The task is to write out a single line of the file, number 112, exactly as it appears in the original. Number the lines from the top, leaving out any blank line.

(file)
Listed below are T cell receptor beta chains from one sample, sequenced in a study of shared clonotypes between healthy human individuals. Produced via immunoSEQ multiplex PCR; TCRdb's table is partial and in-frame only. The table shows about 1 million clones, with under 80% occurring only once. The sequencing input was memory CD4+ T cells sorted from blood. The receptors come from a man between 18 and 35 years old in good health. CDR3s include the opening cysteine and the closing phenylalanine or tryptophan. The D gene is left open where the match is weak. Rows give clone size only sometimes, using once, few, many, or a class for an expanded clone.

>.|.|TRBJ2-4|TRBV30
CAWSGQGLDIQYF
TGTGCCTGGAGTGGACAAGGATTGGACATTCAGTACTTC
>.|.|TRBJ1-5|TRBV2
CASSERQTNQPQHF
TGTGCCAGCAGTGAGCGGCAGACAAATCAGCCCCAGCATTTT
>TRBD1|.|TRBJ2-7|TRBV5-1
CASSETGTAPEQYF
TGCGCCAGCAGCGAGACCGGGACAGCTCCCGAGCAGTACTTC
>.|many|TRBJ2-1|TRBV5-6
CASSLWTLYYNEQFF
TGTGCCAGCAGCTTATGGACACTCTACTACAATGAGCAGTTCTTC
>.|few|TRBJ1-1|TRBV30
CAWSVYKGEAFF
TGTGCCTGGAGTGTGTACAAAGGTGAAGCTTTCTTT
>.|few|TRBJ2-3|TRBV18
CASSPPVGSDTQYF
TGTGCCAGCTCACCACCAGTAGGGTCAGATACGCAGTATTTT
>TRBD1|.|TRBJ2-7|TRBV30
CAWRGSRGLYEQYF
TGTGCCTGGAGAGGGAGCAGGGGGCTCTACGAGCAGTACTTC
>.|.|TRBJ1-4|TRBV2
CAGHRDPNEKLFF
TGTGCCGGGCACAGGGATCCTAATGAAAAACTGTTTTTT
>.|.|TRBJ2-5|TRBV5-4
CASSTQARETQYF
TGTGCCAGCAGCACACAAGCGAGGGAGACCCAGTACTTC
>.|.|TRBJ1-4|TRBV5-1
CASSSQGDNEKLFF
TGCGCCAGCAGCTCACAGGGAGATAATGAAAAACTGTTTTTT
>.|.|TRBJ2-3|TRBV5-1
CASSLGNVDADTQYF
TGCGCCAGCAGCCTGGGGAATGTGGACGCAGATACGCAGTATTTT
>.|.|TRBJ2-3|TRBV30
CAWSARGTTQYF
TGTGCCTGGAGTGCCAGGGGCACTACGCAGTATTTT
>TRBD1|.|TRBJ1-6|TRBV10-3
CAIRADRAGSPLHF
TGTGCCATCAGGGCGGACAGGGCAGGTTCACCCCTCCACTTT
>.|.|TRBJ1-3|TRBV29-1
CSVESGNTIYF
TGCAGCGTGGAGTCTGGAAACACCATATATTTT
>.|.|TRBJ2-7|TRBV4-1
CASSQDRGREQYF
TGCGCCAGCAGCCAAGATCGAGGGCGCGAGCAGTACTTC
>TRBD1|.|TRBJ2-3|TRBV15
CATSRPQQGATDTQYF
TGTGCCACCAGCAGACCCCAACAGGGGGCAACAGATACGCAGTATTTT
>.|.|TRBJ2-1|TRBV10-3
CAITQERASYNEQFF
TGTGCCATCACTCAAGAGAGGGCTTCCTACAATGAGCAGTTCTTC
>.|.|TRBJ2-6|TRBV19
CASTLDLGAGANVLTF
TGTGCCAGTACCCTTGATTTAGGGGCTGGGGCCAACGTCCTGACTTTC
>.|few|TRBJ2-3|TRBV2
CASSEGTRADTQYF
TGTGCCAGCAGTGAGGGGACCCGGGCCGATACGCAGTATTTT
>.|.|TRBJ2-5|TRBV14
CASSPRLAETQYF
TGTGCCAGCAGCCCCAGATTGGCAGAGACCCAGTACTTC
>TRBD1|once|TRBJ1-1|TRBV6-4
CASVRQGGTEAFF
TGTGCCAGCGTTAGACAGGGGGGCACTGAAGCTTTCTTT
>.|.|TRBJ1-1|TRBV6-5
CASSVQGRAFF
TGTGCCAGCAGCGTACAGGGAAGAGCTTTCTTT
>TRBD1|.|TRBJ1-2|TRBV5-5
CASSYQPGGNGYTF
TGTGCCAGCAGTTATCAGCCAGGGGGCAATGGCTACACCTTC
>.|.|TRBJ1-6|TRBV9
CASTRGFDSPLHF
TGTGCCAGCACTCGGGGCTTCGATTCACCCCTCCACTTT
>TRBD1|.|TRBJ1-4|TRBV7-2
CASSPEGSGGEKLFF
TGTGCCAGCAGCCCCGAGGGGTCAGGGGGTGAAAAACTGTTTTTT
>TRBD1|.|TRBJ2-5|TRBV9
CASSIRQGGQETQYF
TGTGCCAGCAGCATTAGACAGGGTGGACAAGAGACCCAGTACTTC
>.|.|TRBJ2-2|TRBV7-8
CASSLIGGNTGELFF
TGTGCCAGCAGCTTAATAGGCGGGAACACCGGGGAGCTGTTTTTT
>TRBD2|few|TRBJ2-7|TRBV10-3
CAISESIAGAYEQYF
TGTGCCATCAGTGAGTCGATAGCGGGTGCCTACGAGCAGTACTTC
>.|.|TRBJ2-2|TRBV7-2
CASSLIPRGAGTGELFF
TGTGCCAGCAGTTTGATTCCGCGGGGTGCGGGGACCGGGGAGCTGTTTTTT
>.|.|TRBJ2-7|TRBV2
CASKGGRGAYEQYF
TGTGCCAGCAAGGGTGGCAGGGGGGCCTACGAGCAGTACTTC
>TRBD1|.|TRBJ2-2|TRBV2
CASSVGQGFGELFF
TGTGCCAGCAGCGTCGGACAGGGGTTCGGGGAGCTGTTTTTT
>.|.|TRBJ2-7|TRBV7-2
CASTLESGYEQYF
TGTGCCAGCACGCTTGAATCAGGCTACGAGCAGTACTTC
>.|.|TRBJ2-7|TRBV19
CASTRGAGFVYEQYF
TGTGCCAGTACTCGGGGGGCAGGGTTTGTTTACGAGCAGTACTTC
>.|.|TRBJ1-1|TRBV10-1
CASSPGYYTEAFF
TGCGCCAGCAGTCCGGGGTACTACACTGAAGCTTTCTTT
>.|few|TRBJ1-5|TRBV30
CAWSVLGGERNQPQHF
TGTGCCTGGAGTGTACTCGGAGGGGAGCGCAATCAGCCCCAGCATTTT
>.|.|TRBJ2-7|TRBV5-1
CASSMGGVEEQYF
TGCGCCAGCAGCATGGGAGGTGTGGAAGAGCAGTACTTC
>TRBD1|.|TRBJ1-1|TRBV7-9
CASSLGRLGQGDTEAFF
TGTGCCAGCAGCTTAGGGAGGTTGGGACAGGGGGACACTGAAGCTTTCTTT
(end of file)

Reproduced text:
TGTGCCAGCAGCTTAGGGAGGTTGGGACAGGGGGACACTGAAGCTTTCTTT